|Date Range||1500 - 1599|
|Lineages||Sakya and Buddhist|
|Material||Ground Mineral Pigment on Cotton|
|Collection||Rubin Museum of Art|
|Catalogue #||acc. #C2003.33.1|
Kali Rakshasi (Tibetan: nag mo nu jin): she belongs to the Five Activity Protectors in the retinue of the Eight Deity Panjarnata Mahakala of the Sakya Tradition in the lineage of the great translator Rinchen Zangpo.
"...Kali Rakshasi with one face and two hands: the right holds a gold razor, left a skullcup filled with brains and blood, wearing cloths of black silk, and having one braid." (Ngorchen Konchog Lhundrub, 1497-1557).
The circular diagram in the belly of the blue Kali Rakshasi is a magical device called a yantra in the Sanskrit language. Just like a magic charm found in cultures throughout the world, the basic symbol is a lotus shape with a black center and four red petals surrounding, with an outer ring edged by flames. The three sections of the circle are inscribed with different protective verses, imprecations and curses aimed at enemies and misfortune. The principal mantra at the center is that of Kali Rakshasi.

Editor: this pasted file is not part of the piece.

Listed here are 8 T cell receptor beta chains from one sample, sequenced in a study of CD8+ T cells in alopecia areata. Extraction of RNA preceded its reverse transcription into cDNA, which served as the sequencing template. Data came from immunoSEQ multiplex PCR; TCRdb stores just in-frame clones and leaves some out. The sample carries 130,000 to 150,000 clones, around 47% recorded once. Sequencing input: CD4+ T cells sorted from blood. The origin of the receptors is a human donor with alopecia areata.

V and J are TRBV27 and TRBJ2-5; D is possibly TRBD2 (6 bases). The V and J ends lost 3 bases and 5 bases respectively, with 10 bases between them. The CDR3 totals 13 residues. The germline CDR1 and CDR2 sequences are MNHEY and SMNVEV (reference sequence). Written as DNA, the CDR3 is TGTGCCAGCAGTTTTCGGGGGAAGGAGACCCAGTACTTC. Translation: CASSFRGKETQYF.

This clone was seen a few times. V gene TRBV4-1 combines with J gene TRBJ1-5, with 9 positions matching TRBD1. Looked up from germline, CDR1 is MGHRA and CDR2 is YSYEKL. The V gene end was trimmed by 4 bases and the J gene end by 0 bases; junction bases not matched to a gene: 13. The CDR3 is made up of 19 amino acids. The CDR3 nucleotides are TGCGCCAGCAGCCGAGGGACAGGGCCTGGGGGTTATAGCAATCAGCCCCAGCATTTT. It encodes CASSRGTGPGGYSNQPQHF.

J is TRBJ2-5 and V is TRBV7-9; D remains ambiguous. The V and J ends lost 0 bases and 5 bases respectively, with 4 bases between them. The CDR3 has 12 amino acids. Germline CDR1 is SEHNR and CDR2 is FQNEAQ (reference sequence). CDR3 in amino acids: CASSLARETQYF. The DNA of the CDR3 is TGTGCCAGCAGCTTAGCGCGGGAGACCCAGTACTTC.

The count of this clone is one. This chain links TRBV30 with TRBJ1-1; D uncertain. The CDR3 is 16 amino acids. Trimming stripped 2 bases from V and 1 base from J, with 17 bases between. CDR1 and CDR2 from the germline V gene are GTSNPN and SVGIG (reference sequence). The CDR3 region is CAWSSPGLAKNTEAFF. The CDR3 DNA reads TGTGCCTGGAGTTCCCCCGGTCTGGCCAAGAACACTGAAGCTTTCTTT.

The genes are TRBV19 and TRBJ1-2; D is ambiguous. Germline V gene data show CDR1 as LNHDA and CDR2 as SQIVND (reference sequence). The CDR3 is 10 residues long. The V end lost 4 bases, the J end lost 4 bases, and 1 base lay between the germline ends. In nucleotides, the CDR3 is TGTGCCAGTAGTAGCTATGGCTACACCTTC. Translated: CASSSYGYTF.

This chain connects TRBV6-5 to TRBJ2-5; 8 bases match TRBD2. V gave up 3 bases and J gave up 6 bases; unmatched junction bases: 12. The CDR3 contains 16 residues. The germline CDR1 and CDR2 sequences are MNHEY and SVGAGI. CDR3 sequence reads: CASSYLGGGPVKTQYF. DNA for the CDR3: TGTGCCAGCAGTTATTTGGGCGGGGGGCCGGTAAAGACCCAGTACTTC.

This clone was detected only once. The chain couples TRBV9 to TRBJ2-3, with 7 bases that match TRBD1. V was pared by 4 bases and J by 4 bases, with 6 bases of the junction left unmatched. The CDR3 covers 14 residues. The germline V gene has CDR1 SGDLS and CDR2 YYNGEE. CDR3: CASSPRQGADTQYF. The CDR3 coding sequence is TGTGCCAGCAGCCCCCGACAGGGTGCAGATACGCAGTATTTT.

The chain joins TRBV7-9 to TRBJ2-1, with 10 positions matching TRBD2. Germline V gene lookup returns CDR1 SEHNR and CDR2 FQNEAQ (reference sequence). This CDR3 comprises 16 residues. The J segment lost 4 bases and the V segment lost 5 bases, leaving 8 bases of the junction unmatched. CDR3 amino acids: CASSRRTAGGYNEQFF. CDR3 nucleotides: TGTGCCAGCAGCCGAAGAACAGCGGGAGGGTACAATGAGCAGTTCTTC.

An object such as this would be created based on a perceived threat followed by a divination ritual to determine the best course of action. Based on the outcome of the divination an artist would be commissioned to create a specific painting. In this instance the painting would have been created based on the Panjarnata Mahakala literature where yantras and protective devices such as this are clearly described. Upon completion the painting might be used in further protective ceremonies, but more likely the act of creating the image itself and hanging it serve as the protective remedy.
Jeff Watt 5-2005
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Collection of Rubin Museum of Art (RMA): Main Page